Explain how changes in habitat can lead to habitat fragmentation. How does this affect the population of animals in that area?
Species lose their habitats when those habitats are destroyed outright, but habitat loss also occurs when habitats are altered through more subtle processes, including fragmentation and other forms of degradation. The sudden and complete elimination of habitat is uncommon at large scales; instead, what we usually witness is gradual, piecemeal degradation, such as habitat fragmentation. Nearly every human activity can alter or destroy habitat. Farming replaces diverse natural communities with simplified ones of only a few plants species (certain crops). Grazing modifies the structure and species composition of grasslands. Either type of agriculture can lead to desertification. Clearing forests removes the food, shelter, and other resources that forest dwelling organisms need to survive. Farming, logging, and road building, and other type of human land use and development often intrude into forested habitats, for example, breaking up a continuous expanse of forest into an array of fragments, or patches. Animals and plants adapted to unbroken forest will die out as a forest becomes fragmented. As habitat fragmentation proceeds across a landscape, species requiring the habitat gradually disappear, fading out from one fragment to another.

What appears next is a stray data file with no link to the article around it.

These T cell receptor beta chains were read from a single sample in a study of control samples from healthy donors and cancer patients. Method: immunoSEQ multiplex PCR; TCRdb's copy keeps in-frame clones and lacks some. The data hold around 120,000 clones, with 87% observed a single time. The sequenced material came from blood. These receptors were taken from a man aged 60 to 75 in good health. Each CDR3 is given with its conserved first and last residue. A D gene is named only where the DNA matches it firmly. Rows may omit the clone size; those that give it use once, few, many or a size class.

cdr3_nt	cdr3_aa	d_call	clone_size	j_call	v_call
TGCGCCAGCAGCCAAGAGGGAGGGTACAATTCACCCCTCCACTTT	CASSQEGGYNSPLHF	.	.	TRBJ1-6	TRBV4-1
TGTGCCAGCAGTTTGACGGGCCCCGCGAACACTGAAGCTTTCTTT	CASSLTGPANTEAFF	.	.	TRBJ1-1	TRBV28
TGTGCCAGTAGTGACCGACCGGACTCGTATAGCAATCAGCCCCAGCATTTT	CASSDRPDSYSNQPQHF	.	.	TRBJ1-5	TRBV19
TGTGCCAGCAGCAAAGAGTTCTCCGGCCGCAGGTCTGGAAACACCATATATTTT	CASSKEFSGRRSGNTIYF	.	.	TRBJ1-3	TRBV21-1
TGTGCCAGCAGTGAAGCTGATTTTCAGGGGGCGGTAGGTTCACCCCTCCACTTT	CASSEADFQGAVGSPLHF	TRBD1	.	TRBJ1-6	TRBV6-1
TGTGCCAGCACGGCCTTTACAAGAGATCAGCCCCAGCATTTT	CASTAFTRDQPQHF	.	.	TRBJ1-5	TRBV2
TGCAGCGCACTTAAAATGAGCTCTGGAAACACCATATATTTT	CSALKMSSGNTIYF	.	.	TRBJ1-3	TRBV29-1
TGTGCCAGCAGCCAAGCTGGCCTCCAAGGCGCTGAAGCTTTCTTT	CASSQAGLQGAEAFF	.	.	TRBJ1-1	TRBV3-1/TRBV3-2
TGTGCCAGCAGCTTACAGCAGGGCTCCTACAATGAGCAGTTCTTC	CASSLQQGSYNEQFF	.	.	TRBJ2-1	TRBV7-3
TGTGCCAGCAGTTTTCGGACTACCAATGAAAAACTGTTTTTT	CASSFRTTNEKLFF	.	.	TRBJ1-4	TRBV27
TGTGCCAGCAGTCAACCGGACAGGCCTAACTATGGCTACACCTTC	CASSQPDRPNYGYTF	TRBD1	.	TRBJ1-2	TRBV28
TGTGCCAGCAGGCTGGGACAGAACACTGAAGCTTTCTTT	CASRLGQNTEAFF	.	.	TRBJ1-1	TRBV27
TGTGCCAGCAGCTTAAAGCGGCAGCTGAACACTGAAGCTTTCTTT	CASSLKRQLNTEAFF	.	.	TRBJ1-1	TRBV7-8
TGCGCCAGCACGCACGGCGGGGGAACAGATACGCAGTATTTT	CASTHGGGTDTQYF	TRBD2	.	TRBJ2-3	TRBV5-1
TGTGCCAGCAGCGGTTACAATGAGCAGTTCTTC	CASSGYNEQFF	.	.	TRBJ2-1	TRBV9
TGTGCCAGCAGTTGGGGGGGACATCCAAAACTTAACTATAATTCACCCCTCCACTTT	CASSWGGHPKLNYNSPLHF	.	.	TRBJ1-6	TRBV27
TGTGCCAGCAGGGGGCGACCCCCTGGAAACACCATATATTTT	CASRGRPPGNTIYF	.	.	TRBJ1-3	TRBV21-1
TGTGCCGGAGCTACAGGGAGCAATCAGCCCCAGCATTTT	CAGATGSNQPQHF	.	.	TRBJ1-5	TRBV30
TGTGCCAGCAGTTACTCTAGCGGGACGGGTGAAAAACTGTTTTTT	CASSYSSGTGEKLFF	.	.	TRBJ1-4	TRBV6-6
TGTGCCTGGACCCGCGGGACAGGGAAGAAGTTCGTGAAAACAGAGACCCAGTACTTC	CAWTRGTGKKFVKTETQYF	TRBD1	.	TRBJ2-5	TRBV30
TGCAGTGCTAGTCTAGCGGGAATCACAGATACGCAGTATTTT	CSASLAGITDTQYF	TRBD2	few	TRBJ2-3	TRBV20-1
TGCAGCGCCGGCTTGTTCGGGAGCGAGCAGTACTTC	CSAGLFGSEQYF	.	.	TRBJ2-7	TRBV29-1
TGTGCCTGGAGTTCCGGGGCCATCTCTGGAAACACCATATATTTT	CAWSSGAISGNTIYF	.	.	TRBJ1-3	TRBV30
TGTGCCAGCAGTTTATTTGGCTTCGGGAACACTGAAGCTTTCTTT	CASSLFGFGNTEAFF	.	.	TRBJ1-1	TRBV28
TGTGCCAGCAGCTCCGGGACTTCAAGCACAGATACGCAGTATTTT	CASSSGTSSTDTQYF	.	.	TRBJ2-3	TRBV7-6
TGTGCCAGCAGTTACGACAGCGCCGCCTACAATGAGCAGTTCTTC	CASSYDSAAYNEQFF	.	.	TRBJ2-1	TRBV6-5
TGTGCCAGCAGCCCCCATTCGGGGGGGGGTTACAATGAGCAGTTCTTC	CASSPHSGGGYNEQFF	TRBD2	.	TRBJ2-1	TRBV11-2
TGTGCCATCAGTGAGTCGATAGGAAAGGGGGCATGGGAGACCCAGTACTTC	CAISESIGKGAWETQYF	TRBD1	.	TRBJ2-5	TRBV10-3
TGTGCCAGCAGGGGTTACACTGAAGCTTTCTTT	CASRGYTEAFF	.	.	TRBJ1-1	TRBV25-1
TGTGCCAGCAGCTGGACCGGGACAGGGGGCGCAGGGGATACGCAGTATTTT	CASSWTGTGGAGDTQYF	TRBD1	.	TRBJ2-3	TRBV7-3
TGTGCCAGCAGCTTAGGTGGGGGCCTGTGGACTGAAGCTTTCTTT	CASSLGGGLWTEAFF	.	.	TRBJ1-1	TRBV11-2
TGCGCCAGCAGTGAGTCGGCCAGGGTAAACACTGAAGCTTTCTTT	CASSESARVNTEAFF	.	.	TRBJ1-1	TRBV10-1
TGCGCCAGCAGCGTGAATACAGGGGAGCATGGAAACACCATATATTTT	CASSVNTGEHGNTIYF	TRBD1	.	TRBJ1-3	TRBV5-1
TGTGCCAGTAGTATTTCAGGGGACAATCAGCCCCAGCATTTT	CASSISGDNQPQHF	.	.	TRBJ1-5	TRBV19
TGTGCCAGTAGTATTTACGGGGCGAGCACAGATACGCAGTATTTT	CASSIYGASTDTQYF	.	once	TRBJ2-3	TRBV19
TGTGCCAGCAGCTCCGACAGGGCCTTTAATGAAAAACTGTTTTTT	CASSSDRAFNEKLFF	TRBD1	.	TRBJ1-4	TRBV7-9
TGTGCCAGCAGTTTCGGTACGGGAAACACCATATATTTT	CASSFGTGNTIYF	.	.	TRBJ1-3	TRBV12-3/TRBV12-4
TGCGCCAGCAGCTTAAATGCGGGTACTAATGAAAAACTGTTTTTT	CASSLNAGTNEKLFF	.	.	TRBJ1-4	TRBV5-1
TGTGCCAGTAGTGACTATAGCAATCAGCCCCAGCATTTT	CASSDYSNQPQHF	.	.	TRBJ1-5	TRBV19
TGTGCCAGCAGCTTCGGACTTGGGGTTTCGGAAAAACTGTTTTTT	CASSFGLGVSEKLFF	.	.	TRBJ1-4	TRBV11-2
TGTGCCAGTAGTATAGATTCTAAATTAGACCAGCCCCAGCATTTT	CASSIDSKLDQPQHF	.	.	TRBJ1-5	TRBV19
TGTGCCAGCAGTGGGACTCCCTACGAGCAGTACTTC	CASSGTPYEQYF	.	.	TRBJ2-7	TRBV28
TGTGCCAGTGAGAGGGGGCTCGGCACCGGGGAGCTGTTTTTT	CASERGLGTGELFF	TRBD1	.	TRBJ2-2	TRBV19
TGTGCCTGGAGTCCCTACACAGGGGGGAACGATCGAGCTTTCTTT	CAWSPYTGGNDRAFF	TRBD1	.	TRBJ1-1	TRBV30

Essay Question 2
What are the major causes of biodiversity loss (we talked about during lecture)? Why should we be concerned?
Overall, scientists have identified four primary causes of population decline and species extinction: habitat loss, invasive species, pollution, and over harvesting. Global climate change now is becoming the fifth. Each of these causes is intensified by human population growth and by our increase per capita consumption on resources.
We should be concerned since there are many tangible, pragmatic ways that biodiversity benefits people and...